Little Badger breaks into the taut sense of the mystery with insertions of traditional stories, and while this slows the pace, it heightens the immersion into what makes Elatsoe the person she is. A reader’s patience is rewarded as all these pieces come together into a remarkable whole. The pleasure of this book is enhanced by the striking quality and beauty of the book design. Levine Querido has done an exceptional job, including the black and white sketches by Rovina Cai that begin each chapter.

I was reluctant to leave the book and while I see no indication that this might be a series, I hope that Darcie Little Badger will bring Elatsoe back in future PI cases.

Love, Jacaranda: A Sweet Nod to Daddy-Long-Legs

Lynn: Bookends readers know well that I am an escapist reader. I love humor, happy endings and books that make me smile. Back in my working days as a school librarian, I realized that many of my young readers craved the same sort of diversions. “Can you help me find a fun book?” was such a common request that I kept a list ready to hand out. All that is to say that Alix Flinn’s latest book would fit perfectly on that list. Love, Jacaranda (Harper, 2020) has all the elements that I and so many teen readers love. There is a hard-working, lonely protagonist struggling against life’s challenges, an engaging set of secondary characters, an intriguing setting, a romantic tangle, and a sweet happy ending. What more could you want? Well, in my case there is more icing on the cake—it is an epistolary novel (a form I love) AND it is a charming re-telling of one of my all-time favorite childhood books, Daddy-Long-Legs by Jean Webster published in 1912. And no, I am not that old that I remember the original! However, if you want an interesting look at book covers, take a look at how this one has changed over the years.

Jacaranda Abbott has lived in a series of foster homes since her mother was sent to prison for attempted murder. The talented sixteen-year-old dreams of a theatrical future but the reality seems dim until one day a video of her singing to a customer at her Publix market job goes viral. Out of the blue arrives an offer by an anonymous benefactor to pay her way at a prestigious art academy in northern Michigan. In a wonderful blur, she suddenly finds herself studying what she loves, living in a room of her own, and having real friends. Ashamed of her background though, Jackie (as she now calls herself) conceals her family history. Deeply grateful for her opportunity, Jacaranda writes to her unknown benefactor calling him Mr. Smith and pours out her experiences, dreams, and struggles in letters that are heartfelt, frank, and delightful.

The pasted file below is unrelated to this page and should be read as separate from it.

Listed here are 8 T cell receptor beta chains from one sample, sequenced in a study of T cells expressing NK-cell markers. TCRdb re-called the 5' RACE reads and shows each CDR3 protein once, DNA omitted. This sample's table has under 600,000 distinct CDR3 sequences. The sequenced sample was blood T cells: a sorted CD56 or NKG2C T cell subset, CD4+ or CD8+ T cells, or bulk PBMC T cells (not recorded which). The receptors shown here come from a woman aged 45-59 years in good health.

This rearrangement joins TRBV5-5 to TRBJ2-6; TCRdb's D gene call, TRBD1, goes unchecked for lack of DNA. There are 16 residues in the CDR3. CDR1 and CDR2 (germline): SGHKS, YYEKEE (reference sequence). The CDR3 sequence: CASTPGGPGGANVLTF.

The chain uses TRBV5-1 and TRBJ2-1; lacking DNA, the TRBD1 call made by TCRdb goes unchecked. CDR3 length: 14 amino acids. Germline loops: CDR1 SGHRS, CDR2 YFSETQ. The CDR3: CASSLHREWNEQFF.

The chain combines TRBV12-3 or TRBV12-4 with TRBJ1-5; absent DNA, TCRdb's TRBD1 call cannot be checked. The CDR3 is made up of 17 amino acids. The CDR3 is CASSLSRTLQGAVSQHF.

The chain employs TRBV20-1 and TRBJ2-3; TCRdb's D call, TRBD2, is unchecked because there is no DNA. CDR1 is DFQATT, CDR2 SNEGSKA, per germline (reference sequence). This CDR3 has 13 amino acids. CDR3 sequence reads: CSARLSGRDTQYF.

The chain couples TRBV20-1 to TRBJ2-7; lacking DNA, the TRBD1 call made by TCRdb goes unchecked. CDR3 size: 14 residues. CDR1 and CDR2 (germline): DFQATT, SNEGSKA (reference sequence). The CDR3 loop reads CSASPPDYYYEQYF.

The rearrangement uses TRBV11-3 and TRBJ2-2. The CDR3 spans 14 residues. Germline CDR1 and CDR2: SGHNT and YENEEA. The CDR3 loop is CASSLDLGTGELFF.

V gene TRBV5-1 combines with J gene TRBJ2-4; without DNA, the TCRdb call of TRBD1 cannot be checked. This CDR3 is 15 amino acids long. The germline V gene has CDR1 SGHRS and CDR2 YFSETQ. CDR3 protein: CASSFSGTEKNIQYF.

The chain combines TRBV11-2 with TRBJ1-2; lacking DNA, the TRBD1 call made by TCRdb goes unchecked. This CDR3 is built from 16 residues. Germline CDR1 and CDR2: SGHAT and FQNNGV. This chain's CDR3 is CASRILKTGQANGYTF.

Readers will root for Jacaranda, cheer her hard work and her sweet budding romance with a roommate’s wealthy cousin. Along the way, there are some thoughtful themes about class and opportunities, mother-daughter relationships, and forgiveness. It isn’t necessary to have read the classic Daddy-Long-Legs to love this story but those who have will find many delightful embedded references. And perhaps those who haven’t will seek out the original. Either way, lace up your dancing shoes, get ready to make of list of wonderful Broadway shows to visit or meet for the first time with Jacaranda. Readers are in for a treat!

 

Dress Coded: Middle School Fiction That Is All Too Real

Lynn: I picked up Dress Coded (Penguin/Putnam, 2020) because of its timely subject and I stayed because the outstanding writing completely captured me! What a terrific surprise! I read this in a day, not wanting to put it down. Carrie Firestone is a debut author and one I will be eagerly watching.

This IS a timely subject and a very important one – the treatment of girls and the clothes they wear. In Molly’s middle school, the dress code is used to humiliate and harass. It is applied inequitably and it’s used to place blame and body shame on young girls. Molly, an 8th grader, is small and slight and a late developer and she has largely gone unnoticed by Fingertips, the administrator who prowls the halls looking for dress code violations such as shorts shorter than the length of a girl’s fingertips, bare shoulders, or bra straps that show. When one of Molly’s friends is treated horribly, she decides to take a stand and starts Dress Coded—a podcast highlighting case after case of humiliation and shaming and the impact it has on girls. The podcast becomes widely followed and soon even high school girls start asking to tell their story of their experiences as middle schoolers. Molly, who is an average student, and who has felt invisible, discovers the power of her voice and her outrage at the treatment of so many. Throughout the course of the book, Molly’s confidence grows and she learns the steps of an organized protest seeking change and justice.

But this more than simply an “issue” story. There is a lot going on here that captured and held my attention. Molly’s family is really struggling as her 11th-grade brother, Danny, is mean and defiant, addicted to the nicotine in vaping, and selling vaping pods to younger kids. The parents’ focus is on Danny and their inability to deal with him and here again, Molly feels unseen.